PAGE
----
We watched The Exorcist last night. It was part of AMC’s MonsterFest so, being on AMC, it was a bit cut up and it was the original version, the one without the Regan spider walk, without some of the Captain Howdy flashes.
I saw The Exorcist in the theater when I was 11 years old. When I say I was raised on horror movies, I’m not exaggerating. My mother saw nothing wrong with taking a little kid to see a movie in which a young girl turns her head around, vomits on a priest and, oh yea, fucks herself with a crucifix. If someone took their 11 year old to see that film now, they’d be charged with child abuse, thanks to the pussification of our society.
I had already been through thousands of horror movies with my mother before that. Not much scared me. Scary movies entertain me, they don’t really frighten me. I’m more scared of movies where the antagonist is a real human, where the premise is a possibility, even if a remote one (see Last House on the Left), and I’m more creeped out by psychological mind fucks (see Session 9) than I am by gore and demons. But I love horror movies. I love the gore, I love the blood, I love the ridiculous demons (see Hellraiser). They just don’t scare me, per se.
I hadn’t seen The Exorcist since that the original release. It would show up on tv every once in a while, but I never sat down to watch it again, because I remember it as one of the only horror movie that gave me a real fright. Just one scene; one quick, blink-and-you’ll-miss-it scene that is almost inconsequential to the film and has nothing to do with Linda Blair’s histrionics. It’s about an hour into the film, where Father Karras is dreaming about his dead mother. She comes up out of a subway station and for about half a second the demonic face of Captain Howdy flashes on the screen:
Out of everything that happened in the movie, this is what frightened me. It was sudden and unexpected and it was so fast, such a quick burst of that image, that if it weren’t for the gasps from people around me, I would have doubted that the image existed at all.
According to this Exorcist fan site, there were several subliminal images like this inserted into the film which, for whatever reason, were taken out of the theatrical release but later inserted back into the film for one of the gazillion DVD versions that were put out. There’s a list of them here, most of them from the Version You’ve Never Seen DVD.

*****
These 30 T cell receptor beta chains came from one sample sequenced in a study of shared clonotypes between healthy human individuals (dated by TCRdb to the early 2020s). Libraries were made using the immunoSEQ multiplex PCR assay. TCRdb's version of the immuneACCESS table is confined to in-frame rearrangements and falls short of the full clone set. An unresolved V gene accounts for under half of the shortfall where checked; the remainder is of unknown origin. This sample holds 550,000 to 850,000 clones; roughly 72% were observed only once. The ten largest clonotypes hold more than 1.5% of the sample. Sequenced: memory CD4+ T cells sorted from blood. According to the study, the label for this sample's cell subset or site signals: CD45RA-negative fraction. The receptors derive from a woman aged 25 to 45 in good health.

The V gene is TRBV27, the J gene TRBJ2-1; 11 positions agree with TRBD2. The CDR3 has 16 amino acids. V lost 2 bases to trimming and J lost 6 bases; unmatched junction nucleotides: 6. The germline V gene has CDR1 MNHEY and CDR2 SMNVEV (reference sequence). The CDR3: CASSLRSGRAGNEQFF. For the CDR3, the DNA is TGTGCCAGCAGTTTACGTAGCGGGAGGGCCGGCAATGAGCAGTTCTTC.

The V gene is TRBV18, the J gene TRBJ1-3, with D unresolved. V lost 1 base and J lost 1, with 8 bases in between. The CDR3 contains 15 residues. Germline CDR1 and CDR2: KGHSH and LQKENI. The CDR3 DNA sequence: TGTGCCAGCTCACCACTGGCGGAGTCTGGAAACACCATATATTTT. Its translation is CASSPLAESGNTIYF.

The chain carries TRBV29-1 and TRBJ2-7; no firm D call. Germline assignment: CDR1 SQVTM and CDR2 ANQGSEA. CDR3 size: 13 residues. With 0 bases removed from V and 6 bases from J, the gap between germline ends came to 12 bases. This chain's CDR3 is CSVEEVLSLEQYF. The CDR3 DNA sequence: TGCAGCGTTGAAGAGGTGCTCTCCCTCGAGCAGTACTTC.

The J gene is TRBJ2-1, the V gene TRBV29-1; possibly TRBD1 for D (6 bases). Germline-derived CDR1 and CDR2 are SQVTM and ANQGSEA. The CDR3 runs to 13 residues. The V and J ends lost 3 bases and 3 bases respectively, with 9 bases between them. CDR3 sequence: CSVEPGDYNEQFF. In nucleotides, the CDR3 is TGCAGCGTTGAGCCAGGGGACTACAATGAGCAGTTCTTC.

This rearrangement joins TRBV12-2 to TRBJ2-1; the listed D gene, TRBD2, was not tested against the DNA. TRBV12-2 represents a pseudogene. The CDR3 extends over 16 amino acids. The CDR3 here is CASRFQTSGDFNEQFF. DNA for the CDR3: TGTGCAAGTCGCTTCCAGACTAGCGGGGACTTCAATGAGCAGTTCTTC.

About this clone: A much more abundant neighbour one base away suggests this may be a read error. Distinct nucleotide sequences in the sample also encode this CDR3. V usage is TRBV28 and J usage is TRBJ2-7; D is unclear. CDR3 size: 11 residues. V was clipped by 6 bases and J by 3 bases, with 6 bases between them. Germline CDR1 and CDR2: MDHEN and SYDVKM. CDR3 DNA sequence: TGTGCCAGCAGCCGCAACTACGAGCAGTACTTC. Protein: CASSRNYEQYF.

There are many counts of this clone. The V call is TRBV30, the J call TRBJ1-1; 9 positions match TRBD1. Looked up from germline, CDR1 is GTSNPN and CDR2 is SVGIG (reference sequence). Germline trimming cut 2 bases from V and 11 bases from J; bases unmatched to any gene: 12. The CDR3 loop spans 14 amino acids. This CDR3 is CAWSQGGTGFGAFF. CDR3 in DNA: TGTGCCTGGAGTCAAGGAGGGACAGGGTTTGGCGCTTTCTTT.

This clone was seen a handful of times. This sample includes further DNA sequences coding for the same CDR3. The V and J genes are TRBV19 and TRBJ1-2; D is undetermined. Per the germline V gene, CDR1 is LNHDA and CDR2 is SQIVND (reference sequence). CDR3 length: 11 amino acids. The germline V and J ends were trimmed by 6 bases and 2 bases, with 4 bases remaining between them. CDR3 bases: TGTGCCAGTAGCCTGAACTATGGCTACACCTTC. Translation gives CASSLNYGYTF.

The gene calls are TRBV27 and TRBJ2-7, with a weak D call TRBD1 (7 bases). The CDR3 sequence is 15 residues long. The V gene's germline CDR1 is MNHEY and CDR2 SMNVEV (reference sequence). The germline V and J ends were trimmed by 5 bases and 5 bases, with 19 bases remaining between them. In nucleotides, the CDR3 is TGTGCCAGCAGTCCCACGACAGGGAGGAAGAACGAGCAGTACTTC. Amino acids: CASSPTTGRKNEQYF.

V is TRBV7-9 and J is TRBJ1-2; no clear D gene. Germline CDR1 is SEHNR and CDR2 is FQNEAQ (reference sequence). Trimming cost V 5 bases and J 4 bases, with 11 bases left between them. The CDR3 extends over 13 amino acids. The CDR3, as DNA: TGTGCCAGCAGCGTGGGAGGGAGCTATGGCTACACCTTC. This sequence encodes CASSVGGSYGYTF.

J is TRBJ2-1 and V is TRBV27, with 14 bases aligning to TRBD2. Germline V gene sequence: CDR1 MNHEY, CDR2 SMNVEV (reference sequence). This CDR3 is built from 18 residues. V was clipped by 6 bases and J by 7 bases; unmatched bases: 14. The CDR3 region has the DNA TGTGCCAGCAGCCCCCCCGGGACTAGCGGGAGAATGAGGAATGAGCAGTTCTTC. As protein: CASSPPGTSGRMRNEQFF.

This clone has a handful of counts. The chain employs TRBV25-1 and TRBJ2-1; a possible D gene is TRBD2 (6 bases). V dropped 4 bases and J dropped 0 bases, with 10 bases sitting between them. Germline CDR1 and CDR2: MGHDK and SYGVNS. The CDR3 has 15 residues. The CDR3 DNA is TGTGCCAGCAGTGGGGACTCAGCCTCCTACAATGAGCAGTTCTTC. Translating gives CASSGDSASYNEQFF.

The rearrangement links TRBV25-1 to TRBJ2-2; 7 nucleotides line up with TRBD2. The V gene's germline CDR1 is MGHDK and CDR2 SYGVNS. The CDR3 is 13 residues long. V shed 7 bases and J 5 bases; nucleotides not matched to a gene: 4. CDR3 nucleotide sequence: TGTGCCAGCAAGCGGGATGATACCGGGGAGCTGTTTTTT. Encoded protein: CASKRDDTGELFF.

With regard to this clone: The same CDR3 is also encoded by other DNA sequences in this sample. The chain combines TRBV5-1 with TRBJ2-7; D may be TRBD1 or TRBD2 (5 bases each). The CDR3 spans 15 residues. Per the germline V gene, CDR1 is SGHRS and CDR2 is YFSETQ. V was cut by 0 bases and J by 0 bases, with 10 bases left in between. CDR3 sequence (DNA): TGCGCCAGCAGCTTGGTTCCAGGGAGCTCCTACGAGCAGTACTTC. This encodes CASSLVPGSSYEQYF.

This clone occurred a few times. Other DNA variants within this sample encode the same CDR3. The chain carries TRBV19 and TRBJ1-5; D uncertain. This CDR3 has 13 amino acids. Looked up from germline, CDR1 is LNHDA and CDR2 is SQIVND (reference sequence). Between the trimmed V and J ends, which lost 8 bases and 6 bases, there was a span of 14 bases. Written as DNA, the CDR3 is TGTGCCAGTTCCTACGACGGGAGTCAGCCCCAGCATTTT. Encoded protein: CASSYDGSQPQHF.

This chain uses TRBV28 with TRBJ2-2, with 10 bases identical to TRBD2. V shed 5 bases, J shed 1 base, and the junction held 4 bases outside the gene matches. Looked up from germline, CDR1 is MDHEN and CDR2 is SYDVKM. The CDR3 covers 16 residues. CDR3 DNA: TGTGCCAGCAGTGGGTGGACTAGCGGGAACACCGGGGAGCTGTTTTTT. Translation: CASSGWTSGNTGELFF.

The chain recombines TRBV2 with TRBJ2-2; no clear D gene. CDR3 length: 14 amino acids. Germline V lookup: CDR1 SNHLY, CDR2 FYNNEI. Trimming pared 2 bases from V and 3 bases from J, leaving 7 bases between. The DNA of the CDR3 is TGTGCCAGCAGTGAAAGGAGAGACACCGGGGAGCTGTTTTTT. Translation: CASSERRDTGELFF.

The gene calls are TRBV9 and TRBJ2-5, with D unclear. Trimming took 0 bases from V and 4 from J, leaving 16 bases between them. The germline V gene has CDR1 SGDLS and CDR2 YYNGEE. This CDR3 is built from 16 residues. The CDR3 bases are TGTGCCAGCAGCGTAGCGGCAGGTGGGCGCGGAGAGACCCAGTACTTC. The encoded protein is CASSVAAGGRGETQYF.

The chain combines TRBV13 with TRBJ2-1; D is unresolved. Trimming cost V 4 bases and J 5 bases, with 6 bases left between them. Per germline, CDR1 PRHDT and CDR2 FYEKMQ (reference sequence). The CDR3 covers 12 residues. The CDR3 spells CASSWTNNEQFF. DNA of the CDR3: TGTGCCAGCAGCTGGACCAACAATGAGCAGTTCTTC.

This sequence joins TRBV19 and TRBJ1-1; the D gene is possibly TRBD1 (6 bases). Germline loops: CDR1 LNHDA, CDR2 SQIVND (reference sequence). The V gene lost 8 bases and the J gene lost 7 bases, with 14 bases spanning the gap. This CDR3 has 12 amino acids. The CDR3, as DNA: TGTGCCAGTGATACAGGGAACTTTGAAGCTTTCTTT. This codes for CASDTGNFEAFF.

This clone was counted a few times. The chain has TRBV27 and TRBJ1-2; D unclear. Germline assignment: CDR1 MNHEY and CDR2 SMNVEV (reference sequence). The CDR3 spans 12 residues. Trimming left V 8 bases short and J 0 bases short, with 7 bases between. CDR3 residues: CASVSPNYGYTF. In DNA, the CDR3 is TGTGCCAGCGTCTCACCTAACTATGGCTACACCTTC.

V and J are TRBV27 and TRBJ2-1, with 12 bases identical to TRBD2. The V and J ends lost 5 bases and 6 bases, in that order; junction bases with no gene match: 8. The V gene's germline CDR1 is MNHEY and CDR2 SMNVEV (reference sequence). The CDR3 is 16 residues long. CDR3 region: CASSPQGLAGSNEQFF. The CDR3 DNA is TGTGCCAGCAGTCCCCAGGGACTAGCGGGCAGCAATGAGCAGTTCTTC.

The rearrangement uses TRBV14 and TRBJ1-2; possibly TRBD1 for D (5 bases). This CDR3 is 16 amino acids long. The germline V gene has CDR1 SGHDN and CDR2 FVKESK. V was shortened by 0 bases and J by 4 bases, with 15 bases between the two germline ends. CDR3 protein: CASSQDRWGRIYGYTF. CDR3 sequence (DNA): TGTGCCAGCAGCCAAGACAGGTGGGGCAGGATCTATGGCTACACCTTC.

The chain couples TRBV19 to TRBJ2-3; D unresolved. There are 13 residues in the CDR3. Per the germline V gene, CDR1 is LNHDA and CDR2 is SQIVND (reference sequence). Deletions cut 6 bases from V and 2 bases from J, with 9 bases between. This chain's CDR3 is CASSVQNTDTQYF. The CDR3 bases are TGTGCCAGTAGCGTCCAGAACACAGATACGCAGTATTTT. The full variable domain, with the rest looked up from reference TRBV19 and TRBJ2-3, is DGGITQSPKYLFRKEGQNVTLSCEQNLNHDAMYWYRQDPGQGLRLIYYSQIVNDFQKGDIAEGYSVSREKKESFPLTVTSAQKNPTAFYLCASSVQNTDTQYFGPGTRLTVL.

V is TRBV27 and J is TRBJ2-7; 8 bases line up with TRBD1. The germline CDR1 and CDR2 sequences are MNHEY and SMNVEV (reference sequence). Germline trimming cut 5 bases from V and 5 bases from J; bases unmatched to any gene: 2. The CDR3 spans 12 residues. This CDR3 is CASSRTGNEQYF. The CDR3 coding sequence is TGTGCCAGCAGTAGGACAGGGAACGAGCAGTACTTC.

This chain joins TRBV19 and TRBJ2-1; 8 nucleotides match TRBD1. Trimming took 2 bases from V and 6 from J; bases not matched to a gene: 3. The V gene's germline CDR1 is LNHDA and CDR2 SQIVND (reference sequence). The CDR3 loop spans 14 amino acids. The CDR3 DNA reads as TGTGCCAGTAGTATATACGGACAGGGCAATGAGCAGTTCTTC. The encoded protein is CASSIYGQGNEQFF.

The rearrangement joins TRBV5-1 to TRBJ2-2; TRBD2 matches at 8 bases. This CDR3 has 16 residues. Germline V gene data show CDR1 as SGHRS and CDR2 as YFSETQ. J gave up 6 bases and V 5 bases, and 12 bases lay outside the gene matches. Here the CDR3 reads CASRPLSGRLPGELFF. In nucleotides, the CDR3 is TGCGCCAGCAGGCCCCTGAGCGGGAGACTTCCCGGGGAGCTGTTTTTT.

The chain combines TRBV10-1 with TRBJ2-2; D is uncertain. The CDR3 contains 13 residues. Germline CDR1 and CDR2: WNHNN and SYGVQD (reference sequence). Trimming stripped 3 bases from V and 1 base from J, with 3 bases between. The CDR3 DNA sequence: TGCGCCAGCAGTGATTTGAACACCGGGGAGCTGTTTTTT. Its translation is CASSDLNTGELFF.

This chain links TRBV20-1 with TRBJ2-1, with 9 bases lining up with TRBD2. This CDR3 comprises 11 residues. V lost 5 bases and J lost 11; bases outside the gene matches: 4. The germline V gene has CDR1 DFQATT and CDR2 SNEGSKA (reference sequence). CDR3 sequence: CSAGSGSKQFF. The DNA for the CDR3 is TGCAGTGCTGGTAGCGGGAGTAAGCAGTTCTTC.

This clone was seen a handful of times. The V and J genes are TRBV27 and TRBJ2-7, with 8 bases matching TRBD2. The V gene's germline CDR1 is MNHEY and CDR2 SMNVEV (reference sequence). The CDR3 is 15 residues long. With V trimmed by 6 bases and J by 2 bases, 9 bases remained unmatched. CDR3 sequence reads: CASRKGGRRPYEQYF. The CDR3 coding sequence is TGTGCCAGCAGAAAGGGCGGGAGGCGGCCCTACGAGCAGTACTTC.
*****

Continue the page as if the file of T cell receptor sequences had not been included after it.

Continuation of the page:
I wanted to watch the movie last night just to see if that scene still scared me, and to really watch the film with an understanding that I did not possess at 11 years old. With fresh eyes, so to speak.
Unfortunately, those “fresh eyes” have been jaded by nearly 40 years of horror movie watching. What was fresh and daring in 1973 seemed simplistic and predictable to me now. The movie seemed slow and tedious, with the character development and atmospheric build up making me feel restless and impatient. Maybe because I knew there were better parts (or so my memory thought) coming, maybe because I was waiting for that one particular scene. I thought a lot of the story was disjointed and messy; the unearthing of the artifacts in Iraq really didn’t play a very important part in the movie. It could have been done to the same degree without that background. I felt like a lot of the imagery was forced in order to make connections between everyone in the film. And what was the deal with the Homicide detective? He was an extraneous character that seemed to exist only to fill up time. What was never really explained was, why Regan? Why did the demon that was presumably unleashed in Iraq possess this little child in Georgetown? Was it the Ouija board? Were they trying to tell us what my grandmother insisted back in the 70′s, that playing with an Ouija board is an open invitation to let demons into your home?
Well, the scene finally came up with Father Karrass’s dream. There’s the subway, there’s his mother, there he is running for her, there…………oh damn it all to hell, I blinked. I literally blinked and missed it. My sole reason for watching – to see if that scene still scared me – was null and void.
We continued watching anyhow. I did see Captain Howdy at some other point in the movie, and I was disappointed, though not shocked, that they cut the scene with Regan and the crucifix. There were also typical AMC edits here and there and they cut out the entire “your mother sucks cocks in hell” dialogue instead of editing it. Which is fine, as AMC is notorious for bad editing.
The viewing wasn’t a total waste, however. There’s always unintended lessons to be learned from horror movies. For instance, when the priest tells the demon inside Regan that if he is really the devil, he can make her restraints disappear, it says “That’s much too vulgar a display of power….” So, I figured out where Pantera got an album title from.
And I also realized that I am still more frightened by the absolute depravity of a movie like Last House on the Left than I am by things that go bump in the night.
For your viewing pleasure, the deleted-from-the-original spider walk scene:
Some time before Halloween, I’ll tell you a story that involves some drunken teenagers, a “haunted” graveyard and the theme to the Exorcist.